Apple has hired a senior engineer away from Tesla, adding to the considerable stable of engineering and management talent in Apple's car project. Mr. Jamie Carlson joins several others at Apple with expertise in self-driving technology.
According to Reuters, Jamie Carlson's LinkedIn profile reveals that he has left Tesla and moved to Apple recently.
It's fairly certain now, based on leaks, sources, and hiring that Apple has a special project, code named "Titan" devoted to car technology, but Apple has made no announcement. Speculation to date is uncertain about whether Apple is developing the technology for other companies or whether it intends to build and market its own branded electric car. However, most evidence to date suggests that Apple will build its own electric car, targeted for release in 2020. Whether it will be self-driving at launch remains uncertain.
We know of several other notable hires this year by Apple who have experience with autonomous vehicles.
- Megan McClain, Volkswagen engineer.
- Vinay Palakkode, Carnegie Mellon University.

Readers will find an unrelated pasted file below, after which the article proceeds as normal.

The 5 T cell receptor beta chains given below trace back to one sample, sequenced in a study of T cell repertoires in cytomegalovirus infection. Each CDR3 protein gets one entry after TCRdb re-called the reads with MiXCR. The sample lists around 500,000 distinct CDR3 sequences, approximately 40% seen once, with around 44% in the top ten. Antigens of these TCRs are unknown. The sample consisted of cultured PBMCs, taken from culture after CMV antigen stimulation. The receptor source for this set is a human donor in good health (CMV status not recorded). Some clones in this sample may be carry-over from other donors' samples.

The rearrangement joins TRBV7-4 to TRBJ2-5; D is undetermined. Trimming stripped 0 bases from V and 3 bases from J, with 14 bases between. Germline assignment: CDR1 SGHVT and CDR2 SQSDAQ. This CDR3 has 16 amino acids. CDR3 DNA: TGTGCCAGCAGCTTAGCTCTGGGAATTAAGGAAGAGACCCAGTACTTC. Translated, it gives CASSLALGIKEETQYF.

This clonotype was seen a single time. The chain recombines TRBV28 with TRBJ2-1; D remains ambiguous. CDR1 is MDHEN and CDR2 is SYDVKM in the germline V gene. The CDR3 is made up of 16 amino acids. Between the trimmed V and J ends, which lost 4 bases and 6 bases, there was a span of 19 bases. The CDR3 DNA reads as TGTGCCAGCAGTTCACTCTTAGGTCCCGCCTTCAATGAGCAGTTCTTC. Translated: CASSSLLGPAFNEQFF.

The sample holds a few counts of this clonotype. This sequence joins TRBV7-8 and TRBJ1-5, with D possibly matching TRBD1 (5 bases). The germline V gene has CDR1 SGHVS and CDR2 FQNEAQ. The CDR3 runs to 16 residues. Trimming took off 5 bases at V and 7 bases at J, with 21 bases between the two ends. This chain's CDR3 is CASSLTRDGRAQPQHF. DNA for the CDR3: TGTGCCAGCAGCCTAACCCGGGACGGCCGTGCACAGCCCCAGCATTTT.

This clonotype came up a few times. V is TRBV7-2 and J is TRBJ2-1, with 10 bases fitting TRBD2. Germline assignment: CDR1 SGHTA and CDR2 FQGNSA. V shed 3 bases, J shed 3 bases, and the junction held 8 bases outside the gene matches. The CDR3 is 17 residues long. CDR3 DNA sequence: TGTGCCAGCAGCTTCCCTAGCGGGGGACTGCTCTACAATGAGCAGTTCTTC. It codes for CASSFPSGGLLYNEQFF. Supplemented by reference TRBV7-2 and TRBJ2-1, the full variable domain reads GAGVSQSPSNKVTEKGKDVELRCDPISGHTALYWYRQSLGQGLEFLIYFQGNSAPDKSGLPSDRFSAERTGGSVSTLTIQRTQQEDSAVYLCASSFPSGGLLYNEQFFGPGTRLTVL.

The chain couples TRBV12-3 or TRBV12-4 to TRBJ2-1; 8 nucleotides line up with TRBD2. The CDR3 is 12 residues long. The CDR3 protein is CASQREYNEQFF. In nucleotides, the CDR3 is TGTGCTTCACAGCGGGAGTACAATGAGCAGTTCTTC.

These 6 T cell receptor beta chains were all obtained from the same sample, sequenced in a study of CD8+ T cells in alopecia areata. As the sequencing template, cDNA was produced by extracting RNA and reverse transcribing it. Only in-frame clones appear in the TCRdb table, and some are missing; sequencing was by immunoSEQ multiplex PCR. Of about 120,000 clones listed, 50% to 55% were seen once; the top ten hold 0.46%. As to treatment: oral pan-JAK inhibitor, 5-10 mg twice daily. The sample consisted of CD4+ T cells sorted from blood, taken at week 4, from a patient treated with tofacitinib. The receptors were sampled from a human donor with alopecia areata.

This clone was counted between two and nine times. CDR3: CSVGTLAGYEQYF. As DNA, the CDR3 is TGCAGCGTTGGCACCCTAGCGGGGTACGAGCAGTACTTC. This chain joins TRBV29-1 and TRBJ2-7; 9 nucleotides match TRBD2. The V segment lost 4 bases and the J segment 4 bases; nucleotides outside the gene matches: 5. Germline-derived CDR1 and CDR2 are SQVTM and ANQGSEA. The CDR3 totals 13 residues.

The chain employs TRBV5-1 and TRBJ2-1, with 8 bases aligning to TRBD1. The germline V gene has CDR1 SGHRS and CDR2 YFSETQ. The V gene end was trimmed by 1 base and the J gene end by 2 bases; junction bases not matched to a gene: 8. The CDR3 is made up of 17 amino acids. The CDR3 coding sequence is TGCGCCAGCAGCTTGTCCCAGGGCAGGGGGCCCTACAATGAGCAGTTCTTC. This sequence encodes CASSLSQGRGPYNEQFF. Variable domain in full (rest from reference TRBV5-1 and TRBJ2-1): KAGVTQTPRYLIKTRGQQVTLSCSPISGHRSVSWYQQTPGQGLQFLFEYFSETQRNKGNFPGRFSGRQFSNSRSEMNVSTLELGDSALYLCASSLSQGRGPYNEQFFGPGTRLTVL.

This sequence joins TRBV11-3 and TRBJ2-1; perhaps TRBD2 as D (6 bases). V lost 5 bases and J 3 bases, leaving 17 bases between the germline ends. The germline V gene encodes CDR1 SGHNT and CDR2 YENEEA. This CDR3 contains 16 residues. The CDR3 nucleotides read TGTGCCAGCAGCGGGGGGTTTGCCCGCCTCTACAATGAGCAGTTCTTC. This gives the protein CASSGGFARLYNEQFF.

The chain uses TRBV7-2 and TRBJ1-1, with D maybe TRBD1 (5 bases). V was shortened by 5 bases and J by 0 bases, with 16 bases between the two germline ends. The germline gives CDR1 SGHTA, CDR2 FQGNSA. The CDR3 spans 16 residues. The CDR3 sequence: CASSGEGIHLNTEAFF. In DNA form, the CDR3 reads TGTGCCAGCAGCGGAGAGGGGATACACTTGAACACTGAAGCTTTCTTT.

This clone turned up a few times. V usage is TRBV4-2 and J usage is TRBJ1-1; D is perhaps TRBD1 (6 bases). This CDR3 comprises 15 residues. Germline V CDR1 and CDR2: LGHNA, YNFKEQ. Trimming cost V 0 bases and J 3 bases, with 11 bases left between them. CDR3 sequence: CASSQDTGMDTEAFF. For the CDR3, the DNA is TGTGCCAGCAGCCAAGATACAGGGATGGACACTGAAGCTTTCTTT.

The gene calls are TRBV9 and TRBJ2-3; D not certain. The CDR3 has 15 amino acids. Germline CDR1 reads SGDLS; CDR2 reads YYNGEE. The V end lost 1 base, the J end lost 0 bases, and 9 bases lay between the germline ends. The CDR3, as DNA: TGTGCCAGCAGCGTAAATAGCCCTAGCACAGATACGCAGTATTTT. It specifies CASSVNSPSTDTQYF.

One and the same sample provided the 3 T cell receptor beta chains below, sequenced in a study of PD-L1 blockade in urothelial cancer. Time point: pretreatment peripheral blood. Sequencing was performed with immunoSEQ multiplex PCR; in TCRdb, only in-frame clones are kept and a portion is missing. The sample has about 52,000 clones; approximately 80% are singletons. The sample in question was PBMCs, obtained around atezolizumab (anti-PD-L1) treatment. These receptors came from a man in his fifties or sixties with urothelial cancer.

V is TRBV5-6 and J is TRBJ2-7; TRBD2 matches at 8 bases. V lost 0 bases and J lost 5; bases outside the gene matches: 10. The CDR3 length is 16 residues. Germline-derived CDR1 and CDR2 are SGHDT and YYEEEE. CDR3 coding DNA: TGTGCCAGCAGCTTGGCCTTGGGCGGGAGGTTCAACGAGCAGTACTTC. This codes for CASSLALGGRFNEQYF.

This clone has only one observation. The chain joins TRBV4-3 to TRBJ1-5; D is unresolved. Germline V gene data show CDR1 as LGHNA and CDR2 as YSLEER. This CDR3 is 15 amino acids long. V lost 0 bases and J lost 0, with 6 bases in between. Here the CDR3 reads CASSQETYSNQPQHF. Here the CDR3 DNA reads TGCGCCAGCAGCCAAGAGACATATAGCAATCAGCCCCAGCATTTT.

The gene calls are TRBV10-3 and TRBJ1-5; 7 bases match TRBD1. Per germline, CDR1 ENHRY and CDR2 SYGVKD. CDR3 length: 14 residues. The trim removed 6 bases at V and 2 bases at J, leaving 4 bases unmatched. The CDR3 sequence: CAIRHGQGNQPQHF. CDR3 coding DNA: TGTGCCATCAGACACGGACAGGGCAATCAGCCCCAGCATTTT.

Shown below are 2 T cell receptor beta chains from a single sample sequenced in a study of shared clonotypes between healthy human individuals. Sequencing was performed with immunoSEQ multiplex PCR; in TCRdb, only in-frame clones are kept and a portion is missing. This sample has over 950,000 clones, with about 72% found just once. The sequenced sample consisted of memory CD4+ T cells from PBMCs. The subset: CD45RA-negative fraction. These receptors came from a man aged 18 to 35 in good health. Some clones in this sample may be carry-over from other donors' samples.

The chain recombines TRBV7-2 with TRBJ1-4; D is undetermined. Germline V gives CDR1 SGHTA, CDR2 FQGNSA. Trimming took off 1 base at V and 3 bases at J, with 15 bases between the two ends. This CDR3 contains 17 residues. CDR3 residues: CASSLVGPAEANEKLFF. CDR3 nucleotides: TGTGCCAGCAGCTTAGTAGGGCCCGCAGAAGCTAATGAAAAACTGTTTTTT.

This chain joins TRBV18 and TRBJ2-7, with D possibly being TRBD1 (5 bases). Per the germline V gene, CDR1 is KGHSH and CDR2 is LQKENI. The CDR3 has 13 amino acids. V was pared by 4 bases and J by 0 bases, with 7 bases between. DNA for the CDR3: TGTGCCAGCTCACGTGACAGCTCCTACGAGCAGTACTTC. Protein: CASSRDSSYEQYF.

- Paul Furgale, Swiss Federal Institute of Technology.
This is not the complete list of hires. Others with that kind of expertise were hired in 2014. Also, executives with experience in manufacturing as well as battery technology have also been hired, according to TMO's Bryan Chaffin. "Apple Hires Auto Exec with Manufacturing Experience."
This apparent sweeping technology agenda of Apple's may well have some car manufacturers concerned that Apple can learn how to build a car faster than they can learn about advanced user interfaces, navigation, security and autonomous driving. See, for example, "German Car Makers Wary of Apple but Seeking Cooperation."
Finally, some have suggested that Apple simply acquire Tesla. But that's not Apple's way. The massive absorption of a different culture with a different vision is always a problematic, expensive, painful affair. Apple has shown, over and over, that its own unique vision, developed within the legacy of how Apple does things, with a smattering of outside expertise brought in, works out better in the long run.